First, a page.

After Beijing came Shanghai, where Jacobson worked with a Danish design company developing an art museum. Since Jacobson’s dream as a boy was to design a museum, the Shanghai gig seemed providential. It also proved to be his last job in that field.
“It was during that time that I discovered fabric as I was walking through the fabric markets on my way to work each day, so I got in the habit of designing clothing sort of secretly from my architecture desk, hiding my sketches under my drafting board,” he says. “They were hard to hide after a while. It started purely out of fun, just my own desire to be designing and executing those designs much more quickly than I could as an architect.
“I worked on that art museum for eight months. During that time I was able to design my first 50 items of clothing. There was an immediacy that was thrilling to me. Eventually, I changed my career path.”
Slipping into clothes of his own design convinced Jacobson he’d made the right choice.
The Faanware plan
For now, Faanware is available through the Faanware website and at select outlets, none of them in Cleveland. Jacobson has an agent in Los Angeles meeting with potential buyers of his fall-winter 2016 line, and he’s developing his 2017 spring-summer collection. He’s also curious to see whether recent media attention, including that New York Times feature, generates bigger business from buzz.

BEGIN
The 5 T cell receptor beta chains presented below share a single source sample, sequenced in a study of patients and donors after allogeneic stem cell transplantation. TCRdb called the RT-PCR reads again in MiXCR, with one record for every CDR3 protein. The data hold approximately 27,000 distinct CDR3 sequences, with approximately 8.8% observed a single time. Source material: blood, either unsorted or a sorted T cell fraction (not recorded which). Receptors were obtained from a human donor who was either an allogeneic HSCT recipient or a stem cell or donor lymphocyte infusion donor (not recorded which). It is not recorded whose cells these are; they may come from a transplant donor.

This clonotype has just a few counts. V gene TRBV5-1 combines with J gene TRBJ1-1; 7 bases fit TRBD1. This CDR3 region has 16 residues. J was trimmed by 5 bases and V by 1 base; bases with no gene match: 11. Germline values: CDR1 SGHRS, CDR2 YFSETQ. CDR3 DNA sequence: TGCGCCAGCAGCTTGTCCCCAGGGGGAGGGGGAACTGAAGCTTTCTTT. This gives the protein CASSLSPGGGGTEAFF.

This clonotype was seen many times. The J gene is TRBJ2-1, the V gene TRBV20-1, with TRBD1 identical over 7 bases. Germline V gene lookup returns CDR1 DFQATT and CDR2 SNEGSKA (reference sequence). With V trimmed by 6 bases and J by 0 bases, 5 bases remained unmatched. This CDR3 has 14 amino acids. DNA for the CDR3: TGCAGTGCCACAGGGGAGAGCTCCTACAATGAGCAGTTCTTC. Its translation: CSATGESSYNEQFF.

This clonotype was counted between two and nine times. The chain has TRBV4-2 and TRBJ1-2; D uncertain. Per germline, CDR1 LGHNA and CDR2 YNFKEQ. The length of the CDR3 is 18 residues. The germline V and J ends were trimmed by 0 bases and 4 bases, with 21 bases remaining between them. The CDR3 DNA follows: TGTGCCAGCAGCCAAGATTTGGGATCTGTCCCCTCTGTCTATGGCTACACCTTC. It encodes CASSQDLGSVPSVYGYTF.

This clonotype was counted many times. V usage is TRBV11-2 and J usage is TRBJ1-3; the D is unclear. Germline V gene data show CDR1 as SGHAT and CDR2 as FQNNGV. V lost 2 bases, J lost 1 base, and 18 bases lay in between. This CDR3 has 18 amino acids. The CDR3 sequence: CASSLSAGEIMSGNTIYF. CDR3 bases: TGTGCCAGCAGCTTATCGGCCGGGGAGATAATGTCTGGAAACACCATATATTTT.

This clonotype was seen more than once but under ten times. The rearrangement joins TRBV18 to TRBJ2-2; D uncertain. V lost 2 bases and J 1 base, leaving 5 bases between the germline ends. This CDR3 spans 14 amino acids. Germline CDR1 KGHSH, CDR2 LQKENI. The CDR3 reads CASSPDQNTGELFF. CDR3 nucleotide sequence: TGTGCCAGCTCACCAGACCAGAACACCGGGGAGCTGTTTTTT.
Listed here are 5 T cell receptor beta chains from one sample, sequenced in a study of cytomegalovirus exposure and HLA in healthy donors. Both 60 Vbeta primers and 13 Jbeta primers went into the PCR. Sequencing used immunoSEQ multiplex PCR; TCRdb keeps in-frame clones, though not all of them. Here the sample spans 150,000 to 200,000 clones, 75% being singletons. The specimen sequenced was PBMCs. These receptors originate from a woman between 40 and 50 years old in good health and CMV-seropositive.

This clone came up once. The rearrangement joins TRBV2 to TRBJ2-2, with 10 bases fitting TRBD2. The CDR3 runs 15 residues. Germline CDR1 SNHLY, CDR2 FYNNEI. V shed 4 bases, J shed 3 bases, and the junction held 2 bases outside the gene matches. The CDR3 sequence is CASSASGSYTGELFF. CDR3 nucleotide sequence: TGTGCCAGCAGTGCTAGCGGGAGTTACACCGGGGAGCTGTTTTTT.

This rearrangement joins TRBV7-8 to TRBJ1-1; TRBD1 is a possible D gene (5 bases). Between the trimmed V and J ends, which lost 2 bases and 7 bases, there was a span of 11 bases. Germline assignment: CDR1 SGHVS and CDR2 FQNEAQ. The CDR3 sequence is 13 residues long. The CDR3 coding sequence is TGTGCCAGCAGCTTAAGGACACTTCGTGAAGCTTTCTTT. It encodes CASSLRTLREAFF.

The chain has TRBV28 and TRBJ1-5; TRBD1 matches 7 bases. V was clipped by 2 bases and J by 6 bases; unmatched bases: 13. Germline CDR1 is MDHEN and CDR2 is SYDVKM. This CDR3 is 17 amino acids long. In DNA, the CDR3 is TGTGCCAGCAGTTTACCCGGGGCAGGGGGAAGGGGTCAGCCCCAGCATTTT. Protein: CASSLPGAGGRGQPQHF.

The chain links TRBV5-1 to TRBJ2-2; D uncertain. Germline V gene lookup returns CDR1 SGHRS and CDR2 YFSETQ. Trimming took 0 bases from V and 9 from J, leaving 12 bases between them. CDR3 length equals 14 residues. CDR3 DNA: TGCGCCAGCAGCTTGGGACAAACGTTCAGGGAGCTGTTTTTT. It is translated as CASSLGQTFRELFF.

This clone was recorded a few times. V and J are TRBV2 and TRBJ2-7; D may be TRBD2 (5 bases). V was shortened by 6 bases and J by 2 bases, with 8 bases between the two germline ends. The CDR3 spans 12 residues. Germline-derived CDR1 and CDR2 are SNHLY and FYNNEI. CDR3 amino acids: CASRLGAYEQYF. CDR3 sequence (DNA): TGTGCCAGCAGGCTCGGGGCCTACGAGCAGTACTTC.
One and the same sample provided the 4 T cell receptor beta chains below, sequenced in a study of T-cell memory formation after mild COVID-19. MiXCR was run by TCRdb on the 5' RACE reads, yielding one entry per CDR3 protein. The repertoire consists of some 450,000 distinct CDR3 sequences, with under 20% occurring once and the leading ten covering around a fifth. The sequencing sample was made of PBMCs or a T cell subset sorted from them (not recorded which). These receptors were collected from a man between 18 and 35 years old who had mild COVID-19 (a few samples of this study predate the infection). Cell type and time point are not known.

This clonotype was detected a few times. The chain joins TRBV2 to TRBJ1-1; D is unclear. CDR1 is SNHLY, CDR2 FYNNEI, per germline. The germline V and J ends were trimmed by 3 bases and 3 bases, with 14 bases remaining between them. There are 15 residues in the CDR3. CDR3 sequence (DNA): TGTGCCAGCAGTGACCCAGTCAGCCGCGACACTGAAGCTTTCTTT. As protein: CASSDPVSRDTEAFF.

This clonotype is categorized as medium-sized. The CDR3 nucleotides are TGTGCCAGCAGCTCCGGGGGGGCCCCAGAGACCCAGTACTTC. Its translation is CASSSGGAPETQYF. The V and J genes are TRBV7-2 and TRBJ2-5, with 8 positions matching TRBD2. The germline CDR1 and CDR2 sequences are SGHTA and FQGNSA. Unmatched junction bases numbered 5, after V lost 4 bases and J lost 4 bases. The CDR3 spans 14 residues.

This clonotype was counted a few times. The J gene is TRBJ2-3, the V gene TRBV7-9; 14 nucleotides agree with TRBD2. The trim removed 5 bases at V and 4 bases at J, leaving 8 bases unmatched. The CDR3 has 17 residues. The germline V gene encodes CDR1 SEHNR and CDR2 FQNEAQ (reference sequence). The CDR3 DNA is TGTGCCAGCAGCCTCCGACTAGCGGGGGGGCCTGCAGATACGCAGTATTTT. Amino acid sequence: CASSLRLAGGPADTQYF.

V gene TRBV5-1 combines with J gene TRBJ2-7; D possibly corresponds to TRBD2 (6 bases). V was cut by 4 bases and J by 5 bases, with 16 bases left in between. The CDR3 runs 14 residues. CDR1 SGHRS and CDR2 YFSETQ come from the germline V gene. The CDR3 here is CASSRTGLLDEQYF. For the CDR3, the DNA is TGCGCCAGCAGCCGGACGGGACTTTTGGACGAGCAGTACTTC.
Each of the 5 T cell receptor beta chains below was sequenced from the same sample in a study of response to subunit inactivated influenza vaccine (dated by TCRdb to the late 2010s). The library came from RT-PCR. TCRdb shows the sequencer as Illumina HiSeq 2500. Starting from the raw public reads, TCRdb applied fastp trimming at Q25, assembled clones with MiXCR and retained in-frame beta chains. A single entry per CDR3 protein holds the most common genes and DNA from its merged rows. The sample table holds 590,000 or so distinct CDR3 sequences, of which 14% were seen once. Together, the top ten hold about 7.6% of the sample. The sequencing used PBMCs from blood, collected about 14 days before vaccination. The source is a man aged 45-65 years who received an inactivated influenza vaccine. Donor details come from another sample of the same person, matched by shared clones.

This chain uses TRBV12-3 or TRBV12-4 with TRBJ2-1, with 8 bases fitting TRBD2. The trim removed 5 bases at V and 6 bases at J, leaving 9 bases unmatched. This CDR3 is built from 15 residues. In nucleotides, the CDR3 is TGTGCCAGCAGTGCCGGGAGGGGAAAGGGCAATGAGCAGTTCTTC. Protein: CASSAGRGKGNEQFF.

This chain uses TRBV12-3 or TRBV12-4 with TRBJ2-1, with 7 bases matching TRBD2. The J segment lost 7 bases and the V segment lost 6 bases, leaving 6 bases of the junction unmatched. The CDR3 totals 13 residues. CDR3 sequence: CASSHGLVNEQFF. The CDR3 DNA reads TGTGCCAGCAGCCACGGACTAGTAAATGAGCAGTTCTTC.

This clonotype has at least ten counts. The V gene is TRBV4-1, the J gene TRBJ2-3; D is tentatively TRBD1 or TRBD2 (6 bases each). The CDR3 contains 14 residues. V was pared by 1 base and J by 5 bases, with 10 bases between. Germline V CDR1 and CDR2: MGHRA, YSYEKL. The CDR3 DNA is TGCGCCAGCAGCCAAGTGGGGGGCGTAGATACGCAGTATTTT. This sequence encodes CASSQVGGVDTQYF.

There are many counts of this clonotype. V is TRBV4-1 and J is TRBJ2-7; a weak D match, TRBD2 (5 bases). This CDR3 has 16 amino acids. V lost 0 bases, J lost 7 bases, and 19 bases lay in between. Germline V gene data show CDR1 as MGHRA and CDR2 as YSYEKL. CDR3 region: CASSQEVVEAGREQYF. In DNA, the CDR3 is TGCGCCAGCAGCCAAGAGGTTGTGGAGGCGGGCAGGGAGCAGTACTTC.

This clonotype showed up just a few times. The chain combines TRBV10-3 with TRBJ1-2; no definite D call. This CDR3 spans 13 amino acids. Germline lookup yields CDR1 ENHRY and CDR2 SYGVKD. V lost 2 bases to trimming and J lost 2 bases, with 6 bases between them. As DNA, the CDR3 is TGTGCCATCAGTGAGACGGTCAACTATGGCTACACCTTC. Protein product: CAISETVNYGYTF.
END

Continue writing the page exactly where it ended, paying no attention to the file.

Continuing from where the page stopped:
“My market is evolving,” he says. “That may be somewhat my own fault as I haven’t put too fine a point on my sales demographics. I haven’t been interested in marketing narrowly to any particular lifestyle or age group. In fact, my clothes are gender-neutral; I’m not even marketing to men or women specifically. My clothes are very minimal. They’re thoughtful, they’re simple, they’re well-made, and I think those elements sort of self-select my market. People are drawn to those things and I’m happy when they find me.”
He certainly seems to have found himself – and his uniqueness.
“My pieces are so streamlined and minimal, I guess (they make) some people feel uncomfortable,” he says. “For whatever reason, Cleveland hasn’t adopted that design mentality. I want to help establish Cleveland as part of a broader design network, nationally and internationally.
“I’m trying to lead by example and I hope it won’t spell my downfall. That’s the idea.”
Jacobson values originality and his clothing is indeed original. He conflates the urban and the urbane, reflecting his abiding interest in urban planning and policy.
Even in China, he kept up with home, reading about development in Cleveland and sometimes “feeling angry, frustrated – and a sense of responsibility to this place,” he says.
“I’d like to contribute to Cleveland’s rebirth and that’s why I’m here.” js